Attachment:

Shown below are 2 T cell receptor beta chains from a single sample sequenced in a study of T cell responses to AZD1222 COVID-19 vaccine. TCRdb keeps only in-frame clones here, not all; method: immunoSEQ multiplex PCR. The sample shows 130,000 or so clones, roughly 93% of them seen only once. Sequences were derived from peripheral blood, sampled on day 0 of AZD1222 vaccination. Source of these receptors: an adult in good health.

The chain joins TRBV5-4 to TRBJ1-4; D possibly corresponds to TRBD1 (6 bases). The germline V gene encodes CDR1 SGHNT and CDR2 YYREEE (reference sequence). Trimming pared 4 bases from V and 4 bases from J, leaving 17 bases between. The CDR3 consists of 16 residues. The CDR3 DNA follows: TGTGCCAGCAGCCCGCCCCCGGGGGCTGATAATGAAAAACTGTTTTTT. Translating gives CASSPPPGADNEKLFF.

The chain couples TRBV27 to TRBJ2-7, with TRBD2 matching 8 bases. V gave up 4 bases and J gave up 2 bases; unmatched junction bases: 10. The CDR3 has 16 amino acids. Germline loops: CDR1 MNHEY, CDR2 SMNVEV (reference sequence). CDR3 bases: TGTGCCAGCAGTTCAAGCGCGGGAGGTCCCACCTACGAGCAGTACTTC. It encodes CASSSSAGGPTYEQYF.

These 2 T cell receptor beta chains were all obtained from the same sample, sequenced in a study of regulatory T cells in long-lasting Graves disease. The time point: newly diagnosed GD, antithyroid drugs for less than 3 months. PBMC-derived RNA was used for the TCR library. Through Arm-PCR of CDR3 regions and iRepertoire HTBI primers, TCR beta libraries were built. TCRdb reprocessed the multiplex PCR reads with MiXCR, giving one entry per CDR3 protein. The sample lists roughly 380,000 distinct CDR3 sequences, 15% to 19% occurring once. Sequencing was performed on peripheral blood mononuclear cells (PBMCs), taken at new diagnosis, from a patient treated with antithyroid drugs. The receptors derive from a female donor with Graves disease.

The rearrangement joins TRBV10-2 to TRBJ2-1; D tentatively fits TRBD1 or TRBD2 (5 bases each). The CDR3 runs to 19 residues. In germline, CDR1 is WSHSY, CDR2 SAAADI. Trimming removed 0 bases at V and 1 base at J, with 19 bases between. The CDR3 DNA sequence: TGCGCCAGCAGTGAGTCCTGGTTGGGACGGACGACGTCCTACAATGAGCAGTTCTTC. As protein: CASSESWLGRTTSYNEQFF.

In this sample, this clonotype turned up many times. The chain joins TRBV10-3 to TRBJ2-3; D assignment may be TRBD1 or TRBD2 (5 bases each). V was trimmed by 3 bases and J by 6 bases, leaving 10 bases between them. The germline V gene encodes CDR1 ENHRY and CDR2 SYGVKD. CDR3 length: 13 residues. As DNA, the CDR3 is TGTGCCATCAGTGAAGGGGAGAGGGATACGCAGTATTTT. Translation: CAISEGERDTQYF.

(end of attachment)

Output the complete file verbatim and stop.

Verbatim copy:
Shown below are 2 T cell receptor beta chains from a single sample sequenced in a study of T cell responses to AZD1222 COVID-19 vaccine. TCRdb keeps only in-frame clones here, not all; method: immunoSEQ multiplex PCR. The sample shows 130,000 or so clones, roughly 93% of them seen only once. Sequences were derived from peripheral blood, sampled on day 0 of AZD1222 vaccination. Source of these receptors: an adult in good health.

The chain joins TRBV5-4 to TRBJ1-4; D possibly corresponds to TRBD1 (6 bases). The germline V gene encodes CDR1 SGHNT and CDR2 YYREEE (reference sequence). Trimming pared 4 bases from V and 4 bases from J, leaving 17 bases between. The CDR3 consists of 16 residues. The CDR3 DNA follows: TGTGCCAGCAGCCCGCCCCCGGGGGCTGATAATGAAAAACTGTTTTTT. Translating gives CASSPPPGADNEKLFF.

The chain couples TRBV27 to TRBJ2-7, with TRBD2 matching 8 bases. V gave up 4 bases and J gave up 2 bases; unmatched junction bases: 10. The CDR3 has 16 amino acids. Germline loops: CDR1 MNHEY, CDR2 SMNVEV (reference sequence). CDR3 bases: TGTGCCAGCAGTTCAAGCGCGGGAGGTCCCACCTACGAGCAGTACTTC. It encodes CASSSSAGGPTYEQYF.

These 2 T cell receptor beta chains were all obtained from the same sample, sequenced in a study of regulatory T cells in long-lasting Graves disease. The time point: newly diagnosed GD, antithyroid drugs for less than 3 months. PBMC-derived RNA was used for the TCR library. Through Arm-PCR of CDR3 regions and iRepertoire HTBI primers, TCR beta libraries were built. TCRdb reprocessed the multiplex PCR reads with MiXCR, giving one entry per CDR3 protein. The sample lists roughly 380,000 distinct CDR3 sequences, 15% to 19% occurring once. Sequencing was performed on peripheral blood mononuclear cells (PBMCs), taken at new diagnosis, from a patient treated with antithyroid drugs. The receptors derive from a female donor with Graves disease.

The rearrangement joins TRBV10-2 to TRBJ2-1; D tentatively fits TRBD1 or TRBD2 (5 bases each). The CDR3 runs to 19 residues. In germline, CDR1 is WSHSY, CDR2 SAAADI. Trimming removed 0 bases at V and 1 base at J, with 19 bases between. The CDR3 DNA sequence: TGCGCCAGCAGTGAGTCCTGGTTGGGACGGACGACGTCCTACAATGAGCAGTTCTTC. As protein: CASSESWLGRTTSYNEQFF.

In this sample, this clonotype turned up many times. The chain joins TRBV10-3 to TRBJ2-3; D assignment may be TRBD1 or TRBD2 (5 bases each). V was trimmed by 3 bases and J by 6 bases, leaving 10 bases between them. The germline V gene encodes CDR1 ENHRY and CDR2 SYGVKD. CDR3 length: 13 residues. As DNA, the CDR3 is TGTGCCATCAGTGAAGGGGAGAGGGATACGCAGTATTTT. Translation: CAISEGERDTQYF.